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Jonathan Ross
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Home  >  Companies  >  Groq
Groq designs specialized processors and firmware for AI workloads.







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Launched in 2017, Groq started shipping AI chips to customers in late 2020. We estimate it made ~4.3M in 2021, ~300% growth over 2020. Groq's revenue consists of selling AI chips, AI systems, and professional services, including customer support. Half of its revenue comes from data centers and the other half from autonomous vehicles. Its biggest customers are in financial services, autonomous vehicles, and Government labs like Argon National Labs.  



Note: Horizontal axis is on log scale for visual clarity. Size of the bubble indicates valuation.

Groq raised $362M from Tiger Global Management, D1 Capital Partners, TDK Ventures, and Social Capital. It’s valued at $1B, with a revenue multiple of 233x. Its privately held competitors also have high revenue multiples, with SambaNova at 200x and Graphcore at 560x, indicating a bet by VCs on the large size of the AI semiconductor market and the odds of the startups replacing Nvidia with their new, proprietary technologies. Publicly listed semiconductor companies trade at much lower multiples, with Nvidia at 14x, Intel at 2x, Qualcomm at 3x, and AMD at 7x.

Business Model

AI data centers have two types of workloads: training, where a large amount of data is fed into an AI model, and inference, where the AI model goes live. Data centers are at a point where large AI models are trained but not taken live because of the cost of setting up data centers.

Unlike training workloads, which run on GPUs, most data centers default to general-purpose CPUs for inference workloads. While GPUs with 1000s of cores provide a better throughput required for training, their smaller cores are too slow for sending real-time responses when a model is taken live. To compensate for the lack of data throughput,  tens of thousands of expensive CPUs are linked in parallel, escalating the cost of such data centers to many billions of dollars.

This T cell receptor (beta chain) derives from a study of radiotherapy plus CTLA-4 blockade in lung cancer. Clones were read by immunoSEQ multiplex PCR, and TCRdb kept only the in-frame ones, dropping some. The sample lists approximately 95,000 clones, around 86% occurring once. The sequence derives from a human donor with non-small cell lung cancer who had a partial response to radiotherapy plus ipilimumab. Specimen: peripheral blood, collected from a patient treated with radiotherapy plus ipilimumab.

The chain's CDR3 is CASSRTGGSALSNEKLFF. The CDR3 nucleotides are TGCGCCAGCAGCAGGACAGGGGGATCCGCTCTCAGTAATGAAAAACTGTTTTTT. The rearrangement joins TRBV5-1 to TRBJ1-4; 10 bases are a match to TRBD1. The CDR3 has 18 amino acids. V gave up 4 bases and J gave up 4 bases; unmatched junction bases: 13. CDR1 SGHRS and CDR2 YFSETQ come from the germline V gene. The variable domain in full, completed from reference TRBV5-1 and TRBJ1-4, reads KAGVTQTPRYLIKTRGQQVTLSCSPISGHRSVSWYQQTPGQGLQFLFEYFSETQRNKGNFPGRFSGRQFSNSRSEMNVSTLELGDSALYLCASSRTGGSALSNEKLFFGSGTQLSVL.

Groq is pitching its new chip architecture as a way to scale data centers for large inference workloads at lower costs and faster throughput to get a wedge into the AI data center market. GroqChip provides faster processing than general-purpose CPUs and scales better as thousands of GroqChips can be linked together without additional hardware or loss in performance. 

A fabless company, Groq designs the chips and uses Globalfoundries for fabrication. It sells them through OEM partners like Dell and cloud providers like Nimbix. It also sells integrated AI systems, such as GroqCard Accelerator that plugs into existing servers, Groq Node servers with 8 GroqChips inside a box, and GroqRack Compute Cluster with 64 inter-connected GroqChips.

Groq is at an early stage of rolling out these chips to customers and is only the second AI chip startup with its chip commercially available through a cloud service.



Groq makes specialized processors for AI workloads in data centers, branded as GroqChip. GroqChip is the first gen chip built on a 14nm architecture with a single core that achieves up to 250T floating-point ops per second (FLOPS). For comparison, Apple’s M2 is built upon 5nm architecture and achieves 3.6T FLOPS. Groq achieves much higher FLOPS while using older 14 nm technology through a combination of software-based design and simplified architecture.

Software-based design: Groq pushed controls and planning functions from the chip to the software, freeing up the Silicon surface in the chip for additional performance. Groq's software ensures that any computation takes the same time whenever it is run. Thus, you can link thousands of GroqChips in parallel without any of them waiting for other chips to finish computations and get high parallel processing without the technical overhead of keeping chips in sync, which is needed for general-purpose CPUs.

Simplified architecture: By pushing the controls to the software, Groq simplified processor architecture with one core where all transistors are doing one computation instead of wasting performance on synchronizing and passing messages between multiple cores, making GroqChip faster. Unlike other processors that rely on batching datasets to improve throughput, GroqChip can give high performance even at a batch size of 1, often required in real-time applications like autonomous vehicles and voice detection.